Cuando se describe el tiempo, se usa "hace", por ejemplo, "hace frío" o "hace sol". ¿Es lo mismo con la temperatura? Si es la temperatura de algo, como una persona o comida, ¿es lo mismo?
0
votes
1answer
2k views

Words for boat, ship, and other seafaring vessels

In English, we have many words to describe the different types of vessels that travel on water: boat ship yacht dinghy canoe kayak raft watercraft vessel sailboat barge catamaran lifeboat/liferaft ...
2
votes
1answer
2k views

Translation of “to be fluent (in a language)”

The literal translation of "to speak a language fluently" would be hablar un idioma con fluidez, but I have heard that means that you speak the language fluidly and smoothly rather than that you have ...
2
votes
3answers
396 views

Break: romper vs. quebrar vs. quebrantar vs. partir

Off the top of my head, I can think of four Spanish translations for the English verb "to break": romper quebrar quebrantar partir In what cases can each be used, and what are the differences ...
1
vote
2answers
157 views

waste: desperdiciar vs. malgastar

I learned that "waste" in English can be translated as desperdiciar or malgastar in Spanish. What is the difference between these two words? Are there any cases where one is correct and the other is ...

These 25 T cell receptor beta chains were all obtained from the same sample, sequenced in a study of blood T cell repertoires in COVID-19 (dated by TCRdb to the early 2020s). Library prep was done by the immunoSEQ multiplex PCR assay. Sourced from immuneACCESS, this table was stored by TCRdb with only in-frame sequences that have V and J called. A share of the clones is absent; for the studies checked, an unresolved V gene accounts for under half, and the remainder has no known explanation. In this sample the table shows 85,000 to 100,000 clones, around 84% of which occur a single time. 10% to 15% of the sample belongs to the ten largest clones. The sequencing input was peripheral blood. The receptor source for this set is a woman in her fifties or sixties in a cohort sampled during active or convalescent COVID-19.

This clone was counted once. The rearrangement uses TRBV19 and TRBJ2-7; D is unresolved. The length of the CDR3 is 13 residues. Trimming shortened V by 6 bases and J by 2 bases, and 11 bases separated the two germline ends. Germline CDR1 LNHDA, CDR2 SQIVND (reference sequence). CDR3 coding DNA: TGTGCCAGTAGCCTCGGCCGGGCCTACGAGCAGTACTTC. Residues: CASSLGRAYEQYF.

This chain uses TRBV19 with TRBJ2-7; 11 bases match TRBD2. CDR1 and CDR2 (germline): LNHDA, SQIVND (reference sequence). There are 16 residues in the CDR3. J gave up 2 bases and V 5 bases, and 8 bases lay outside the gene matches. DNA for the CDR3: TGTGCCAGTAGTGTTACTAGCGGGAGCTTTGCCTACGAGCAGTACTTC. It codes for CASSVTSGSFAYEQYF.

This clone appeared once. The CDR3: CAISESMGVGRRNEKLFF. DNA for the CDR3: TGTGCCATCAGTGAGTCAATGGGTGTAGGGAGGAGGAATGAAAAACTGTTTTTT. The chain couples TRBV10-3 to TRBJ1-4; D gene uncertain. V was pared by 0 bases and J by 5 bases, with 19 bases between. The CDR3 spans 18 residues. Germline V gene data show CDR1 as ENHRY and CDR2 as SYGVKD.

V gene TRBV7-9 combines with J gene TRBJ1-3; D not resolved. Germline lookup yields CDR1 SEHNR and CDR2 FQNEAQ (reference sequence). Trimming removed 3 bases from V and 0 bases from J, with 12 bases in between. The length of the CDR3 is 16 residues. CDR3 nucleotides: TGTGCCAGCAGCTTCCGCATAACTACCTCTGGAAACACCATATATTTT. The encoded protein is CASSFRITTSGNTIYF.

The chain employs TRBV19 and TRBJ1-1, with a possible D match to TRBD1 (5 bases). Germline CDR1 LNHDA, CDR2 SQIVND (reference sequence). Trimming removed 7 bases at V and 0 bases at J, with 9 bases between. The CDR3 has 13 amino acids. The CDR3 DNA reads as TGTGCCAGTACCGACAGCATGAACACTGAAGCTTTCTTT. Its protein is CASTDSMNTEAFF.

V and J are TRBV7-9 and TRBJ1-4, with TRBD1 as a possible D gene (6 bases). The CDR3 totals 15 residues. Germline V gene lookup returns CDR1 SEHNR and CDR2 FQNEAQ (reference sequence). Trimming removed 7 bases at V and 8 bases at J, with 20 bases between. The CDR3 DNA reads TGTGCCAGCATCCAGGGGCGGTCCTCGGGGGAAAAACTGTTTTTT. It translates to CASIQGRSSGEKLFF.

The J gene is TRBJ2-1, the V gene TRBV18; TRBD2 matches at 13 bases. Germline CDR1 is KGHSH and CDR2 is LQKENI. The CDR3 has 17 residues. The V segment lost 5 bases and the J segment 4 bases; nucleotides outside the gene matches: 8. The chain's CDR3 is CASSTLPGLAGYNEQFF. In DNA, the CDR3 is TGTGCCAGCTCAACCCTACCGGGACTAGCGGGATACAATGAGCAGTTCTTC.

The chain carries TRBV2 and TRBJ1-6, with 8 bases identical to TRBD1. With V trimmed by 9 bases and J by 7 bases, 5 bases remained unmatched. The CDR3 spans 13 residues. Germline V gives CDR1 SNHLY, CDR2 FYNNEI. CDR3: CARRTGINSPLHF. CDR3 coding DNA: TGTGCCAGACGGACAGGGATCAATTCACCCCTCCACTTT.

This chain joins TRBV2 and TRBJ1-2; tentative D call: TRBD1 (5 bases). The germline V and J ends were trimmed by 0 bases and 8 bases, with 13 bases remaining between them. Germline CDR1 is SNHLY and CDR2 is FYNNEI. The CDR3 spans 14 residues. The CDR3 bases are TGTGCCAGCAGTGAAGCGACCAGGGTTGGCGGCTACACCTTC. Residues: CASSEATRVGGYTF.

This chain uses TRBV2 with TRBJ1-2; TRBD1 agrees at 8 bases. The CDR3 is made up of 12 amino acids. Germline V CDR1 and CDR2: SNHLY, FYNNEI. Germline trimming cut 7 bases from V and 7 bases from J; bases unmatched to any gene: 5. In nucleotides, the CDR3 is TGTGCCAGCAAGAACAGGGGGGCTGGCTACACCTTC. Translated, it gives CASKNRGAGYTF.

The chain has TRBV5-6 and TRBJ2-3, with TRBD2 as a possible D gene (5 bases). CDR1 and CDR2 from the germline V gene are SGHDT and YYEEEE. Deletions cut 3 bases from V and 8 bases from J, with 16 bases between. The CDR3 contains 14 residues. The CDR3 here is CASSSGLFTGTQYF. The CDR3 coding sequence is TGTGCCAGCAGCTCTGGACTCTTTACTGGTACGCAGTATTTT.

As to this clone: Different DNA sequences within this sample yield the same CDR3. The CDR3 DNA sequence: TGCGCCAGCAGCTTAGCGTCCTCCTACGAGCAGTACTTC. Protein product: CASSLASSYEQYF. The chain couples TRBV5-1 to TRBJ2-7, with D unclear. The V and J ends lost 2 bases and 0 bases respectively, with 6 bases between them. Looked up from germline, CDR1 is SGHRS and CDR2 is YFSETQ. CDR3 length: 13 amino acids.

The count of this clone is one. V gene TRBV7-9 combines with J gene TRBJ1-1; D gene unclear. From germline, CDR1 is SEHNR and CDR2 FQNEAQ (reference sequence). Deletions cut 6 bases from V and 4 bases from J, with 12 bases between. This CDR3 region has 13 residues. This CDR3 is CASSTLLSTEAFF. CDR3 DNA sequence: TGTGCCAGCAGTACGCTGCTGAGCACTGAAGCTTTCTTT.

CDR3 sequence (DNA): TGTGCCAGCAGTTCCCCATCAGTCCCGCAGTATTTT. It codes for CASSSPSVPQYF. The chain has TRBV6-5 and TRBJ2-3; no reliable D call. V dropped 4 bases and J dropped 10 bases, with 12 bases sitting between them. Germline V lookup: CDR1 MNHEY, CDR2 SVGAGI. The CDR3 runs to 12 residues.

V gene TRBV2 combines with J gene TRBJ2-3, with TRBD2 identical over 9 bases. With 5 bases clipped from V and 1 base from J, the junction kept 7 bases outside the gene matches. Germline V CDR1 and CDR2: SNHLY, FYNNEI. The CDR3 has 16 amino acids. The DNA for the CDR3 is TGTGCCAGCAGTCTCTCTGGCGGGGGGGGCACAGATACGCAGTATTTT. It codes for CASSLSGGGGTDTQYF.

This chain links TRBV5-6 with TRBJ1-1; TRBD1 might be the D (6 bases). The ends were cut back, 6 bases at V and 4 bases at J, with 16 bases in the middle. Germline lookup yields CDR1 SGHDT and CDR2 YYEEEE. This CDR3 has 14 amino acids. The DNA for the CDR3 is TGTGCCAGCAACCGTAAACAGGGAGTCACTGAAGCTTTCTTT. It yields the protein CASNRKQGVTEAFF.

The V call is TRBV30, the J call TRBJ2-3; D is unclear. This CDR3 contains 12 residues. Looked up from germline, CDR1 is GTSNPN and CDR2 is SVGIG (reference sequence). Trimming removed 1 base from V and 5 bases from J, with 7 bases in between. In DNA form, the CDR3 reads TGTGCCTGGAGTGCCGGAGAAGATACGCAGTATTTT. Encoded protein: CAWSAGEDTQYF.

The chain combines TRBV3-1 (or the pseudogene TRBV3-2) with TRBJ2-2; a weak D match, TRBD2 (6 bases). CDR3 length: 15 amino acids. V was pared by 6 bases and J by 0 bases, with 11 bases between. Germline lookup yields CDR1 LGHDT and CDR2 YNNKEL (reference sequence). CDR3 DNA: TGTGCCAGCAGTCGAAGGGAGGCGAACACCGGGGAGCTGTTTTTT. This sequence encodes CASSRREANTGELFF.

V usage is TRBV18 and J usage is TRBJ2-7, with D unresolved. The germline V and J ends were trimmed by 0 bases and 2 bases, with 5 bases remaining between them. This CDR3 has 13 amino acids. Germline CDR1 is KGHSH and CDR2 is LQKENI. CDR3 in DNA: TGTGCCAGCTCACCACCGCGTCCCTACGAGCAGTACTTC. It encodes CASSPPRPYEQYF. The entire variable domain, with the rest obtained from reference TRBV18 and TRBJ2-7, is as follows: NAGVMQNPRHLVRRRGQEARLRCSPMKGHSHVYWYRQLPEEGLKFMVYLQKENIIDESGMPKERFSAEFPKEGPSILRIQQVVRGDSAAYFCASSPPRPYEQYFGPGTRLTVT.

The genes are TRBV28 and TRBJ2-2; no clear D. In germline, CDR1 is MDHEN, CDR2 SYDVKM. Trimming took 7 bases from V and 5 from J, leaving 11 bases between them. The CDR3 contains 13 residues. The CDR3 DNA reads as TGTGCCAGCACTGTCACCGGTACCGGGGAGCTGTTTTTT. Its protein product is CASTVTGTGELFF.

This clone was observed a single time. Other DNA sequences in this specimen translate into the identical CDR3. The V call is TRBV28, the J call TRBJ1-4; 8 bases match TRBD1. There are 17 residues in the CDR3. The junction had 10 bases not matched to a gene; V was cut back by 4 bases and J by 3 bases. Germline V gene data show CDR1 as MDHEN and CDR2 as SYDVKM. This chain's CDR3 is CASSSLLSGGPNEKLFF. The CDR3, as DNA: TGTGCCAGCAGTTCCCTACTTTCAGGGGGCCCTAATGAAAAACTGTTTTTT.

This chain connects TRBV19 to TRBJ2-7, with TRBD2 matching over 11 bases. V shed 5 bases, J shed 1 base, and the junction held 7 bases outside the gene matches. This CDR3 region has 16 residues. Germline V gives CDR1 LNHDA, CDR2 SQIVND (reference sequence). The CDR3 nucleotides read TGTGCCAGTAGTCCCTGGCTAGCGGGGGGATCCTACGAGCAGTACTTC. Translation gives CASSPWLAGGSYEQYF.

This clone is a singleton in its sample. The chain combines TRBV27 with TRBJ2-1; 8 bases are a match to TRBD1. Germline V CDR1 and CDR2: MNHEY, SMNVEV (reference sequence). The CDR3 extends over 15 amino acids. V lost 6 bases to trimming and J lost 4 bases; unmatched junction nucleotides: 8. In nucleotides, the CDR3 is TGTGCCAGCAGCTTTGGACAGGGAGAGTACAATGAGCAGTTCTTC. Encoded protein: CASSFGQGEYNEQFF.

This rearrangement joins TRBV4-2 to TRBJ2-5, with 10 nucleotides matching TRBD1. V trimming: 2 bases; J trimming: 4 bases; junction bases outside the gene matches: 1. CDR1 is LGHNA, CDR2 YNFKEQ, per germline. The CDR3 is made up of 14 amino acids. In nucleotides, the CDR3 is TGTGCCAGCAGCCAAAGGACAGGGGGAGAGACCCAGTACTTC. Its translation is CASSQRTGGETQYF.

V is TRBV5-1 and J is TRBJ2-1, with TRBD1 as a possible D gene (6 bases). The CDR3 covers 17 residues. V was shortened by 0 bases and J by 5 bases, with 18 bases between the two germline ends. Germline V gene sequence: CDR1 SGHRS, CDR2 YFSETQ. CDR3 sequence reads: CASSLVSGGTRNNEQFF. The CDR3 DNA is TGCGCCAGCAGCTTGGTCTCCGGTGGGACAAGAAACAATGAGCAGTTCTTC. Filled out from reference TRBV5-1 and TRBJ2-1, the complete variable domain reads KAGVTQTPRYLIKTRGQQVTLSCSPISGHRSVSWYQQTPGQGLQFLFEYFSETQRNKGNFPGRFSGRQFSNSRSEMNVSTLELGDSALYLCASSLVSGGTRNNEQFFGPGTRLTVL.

3
votes
2answers
303 views

What is the difference between parece and pareciera?

What is the difference between parece que and pareciera que? How are both normally translated? What tenses can be used after pareciera que, and in general how is pareciera used?
7
votes
1answer
1k views

“Echar” vs “tirar” vs “lanzar” vs “arrojar” vs “disparar” (to throw)

The basic meaning of them all as I understand it is: To throw Disparar seems to pertain exclusively to shooting or throwing something for the sole purpose of harming (maybe to shoot is the best ...
2
votes
1answer
178 views

justicia: justice and righteousness?

In the Spanish Bible, I believe the English "justice" and "righteousness" are both translated as justicia. Is justicia the only word that can translate both of these terms? Is there any way to know ...
3
votes
1answer
1k views

Does pelón/pelona mean bald or hairy?